“Most of our conflicts and difficulties come from trying to deal with the spiritual and practical aspects of our life separately, instead of realising them as parts of one whole.” I encountered these words in today’s reading with something of a sinking sense of familiarity. Yes, that is how it is for me. I recognise that temptation in myself, to parcel of the spiritual from the material, even though I know perfectly well that to do so is theological nonsense.
Alongside it comes the parallel temptation: to rely on God only when I feel I can’t rely on myself. This one is insidious, it slips itself into our prayer language: “God, help me to do those things which are too difficult for me”. And yet, apart from God, nothing is possible. God is the one in whom we live and move and have our being, and all our action rests on God’s eternal action. God is not just there to fill in the gaps when our self-sufficiency runs out. We are never self-sufficient, however much we might like to pretend otherwise.
But if Underhill acutely diagnoses the problem, she also offers something of the remedy. Engaging in the spiritual life, for Underhill, “means the entire transformation of our personal, professional and political life into something more consistent with our real situation as small, dependent, fugitive creatures”. And this too I found startlingly recognisable. We are all creatures of God the creator. We are all dependent creatures. But to what extent are we willing to live as if that is true? Or are we tempted, time and again, to try to live in our own strength, turning to God only when our ever-present insufficiency becomes apparent to us?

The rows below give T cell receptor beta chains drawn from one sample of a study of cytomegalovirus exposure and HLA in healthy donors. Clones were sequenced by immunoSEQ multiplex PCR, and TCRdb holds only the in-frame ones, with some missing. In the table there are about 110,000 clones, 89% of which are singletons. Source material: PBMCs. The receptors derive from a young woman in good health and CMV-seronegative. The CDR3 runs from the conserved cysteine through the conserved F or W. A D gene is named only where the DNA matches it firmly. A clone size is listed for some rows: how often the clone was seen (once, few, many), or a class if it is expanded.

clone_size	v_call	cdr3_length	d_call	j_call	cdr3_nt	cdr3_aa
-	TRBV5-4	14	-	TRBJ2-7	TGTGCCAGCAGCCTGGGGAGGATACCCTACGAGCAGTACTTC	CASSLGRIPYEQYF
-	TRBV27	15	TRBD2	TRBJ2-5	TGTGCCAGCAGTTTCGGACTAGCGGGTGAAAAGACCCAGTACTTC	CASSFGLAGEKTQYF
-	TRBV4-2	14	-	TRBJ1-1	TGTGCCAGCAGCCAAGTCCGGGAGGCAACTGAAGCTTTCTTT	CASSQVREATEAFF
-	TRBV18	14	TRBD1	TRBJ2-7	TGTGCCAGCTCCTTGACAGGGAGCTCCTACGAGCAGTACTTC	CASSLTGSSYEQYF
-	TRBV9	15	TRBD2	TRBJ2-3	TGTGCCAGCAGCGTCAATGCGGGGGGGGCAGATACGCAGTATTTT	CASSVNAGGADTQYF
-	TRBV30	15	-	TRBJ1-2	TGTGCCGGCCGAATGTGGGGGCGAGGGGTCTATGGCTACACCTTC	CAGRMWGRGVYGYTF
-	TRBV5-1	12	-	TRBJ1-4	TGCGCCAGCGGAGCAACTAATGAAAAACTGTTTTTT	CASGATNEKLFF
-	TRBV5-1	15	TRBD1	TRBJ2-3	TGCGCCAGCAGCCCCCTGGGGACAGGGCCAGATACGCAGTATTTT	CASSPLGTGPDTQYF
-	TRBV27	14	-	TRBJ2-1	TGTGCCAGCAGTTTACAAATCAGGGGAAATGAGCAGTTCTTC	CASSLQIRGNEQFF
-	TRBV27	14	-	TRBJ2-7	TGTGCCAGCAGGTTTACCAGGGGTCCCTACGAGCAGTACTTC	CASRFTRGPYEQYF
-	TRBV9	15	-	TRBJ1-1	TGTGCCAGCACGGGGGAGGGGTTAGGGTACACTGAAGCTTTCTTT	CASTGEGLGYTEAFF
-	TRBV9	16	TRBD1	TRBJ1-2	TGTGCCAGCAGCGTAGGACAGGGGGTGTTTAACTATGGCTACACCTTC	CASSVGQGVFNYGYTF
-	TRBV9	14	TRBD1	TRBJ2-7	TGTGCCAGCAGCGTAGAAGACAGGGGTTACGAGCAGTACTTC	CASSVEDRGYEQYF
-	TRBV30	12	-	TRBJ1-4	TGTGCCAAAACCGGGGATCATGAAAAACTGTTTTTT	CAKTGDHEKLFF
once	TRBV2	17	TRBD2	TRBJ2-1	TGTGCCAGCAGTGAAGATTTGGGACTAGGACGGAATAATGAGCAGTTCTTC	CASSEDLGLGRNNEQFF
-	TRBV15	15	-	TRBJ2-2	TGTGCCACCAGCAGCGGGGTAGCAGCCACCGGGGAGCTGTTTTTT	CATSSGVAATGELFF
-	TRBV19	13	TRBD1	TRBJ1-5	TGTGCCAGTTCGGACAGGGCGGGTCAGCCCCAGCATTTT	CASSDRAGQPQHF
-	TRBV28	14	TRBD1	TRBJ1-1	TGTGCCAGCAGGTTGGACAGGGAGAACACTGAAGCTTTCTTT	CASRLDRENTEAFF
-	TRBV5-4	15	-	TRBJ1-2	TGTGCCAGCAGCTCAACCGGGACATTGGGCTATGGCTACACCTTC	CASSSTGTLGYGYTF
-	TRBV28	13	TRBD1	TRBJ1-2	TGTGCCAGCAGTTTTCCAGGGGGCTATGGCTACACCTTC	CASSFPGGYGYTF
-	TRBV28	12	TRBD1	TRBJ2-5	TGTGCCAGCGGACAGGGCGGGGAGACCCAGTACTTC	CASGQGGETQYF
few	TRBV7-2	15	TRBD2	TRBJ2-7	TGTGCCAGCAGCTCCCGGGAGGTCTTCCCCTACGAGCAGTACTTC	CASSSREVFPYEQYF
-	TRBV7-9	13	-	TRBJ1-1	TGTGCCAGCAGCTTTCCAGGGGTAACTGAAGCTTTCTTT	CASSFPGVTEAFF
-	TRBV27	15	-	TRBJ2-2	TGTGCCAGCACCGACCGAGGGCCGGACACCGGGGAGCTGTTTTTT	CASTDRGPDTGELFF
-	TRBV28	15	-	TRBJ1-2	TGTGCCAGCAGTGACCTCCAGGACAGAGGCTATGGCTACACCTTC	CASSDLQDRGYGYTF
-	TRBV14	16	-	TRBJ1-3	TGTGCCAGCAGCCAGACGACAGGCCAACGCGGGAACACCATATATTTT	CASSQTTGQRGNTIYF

Acknowledging our creaturely dependence on God has the potential to be liberating. It has the potential to free us from the continual anxiety of our own shortcomings. I quoted a few days ago from Teresa of Avila: “God alone is enough.” If God alone is enough, then we do not have to be enough. If God alone is enough then we do not have to constantly strive for control and perfection. If God is enough then we can rest in our creaturehood, in our dependence on God whose love is absolutely steadfast and trustworthy and always, always enough.
This year for #AdventBookClub we are reading ‘Music of Eternity: meditations for Advent with Evelyn Underhill’ by Robyn Wrigley-Carr. Join the conversation in the Facebook group, or by following the hashtag on Twitter.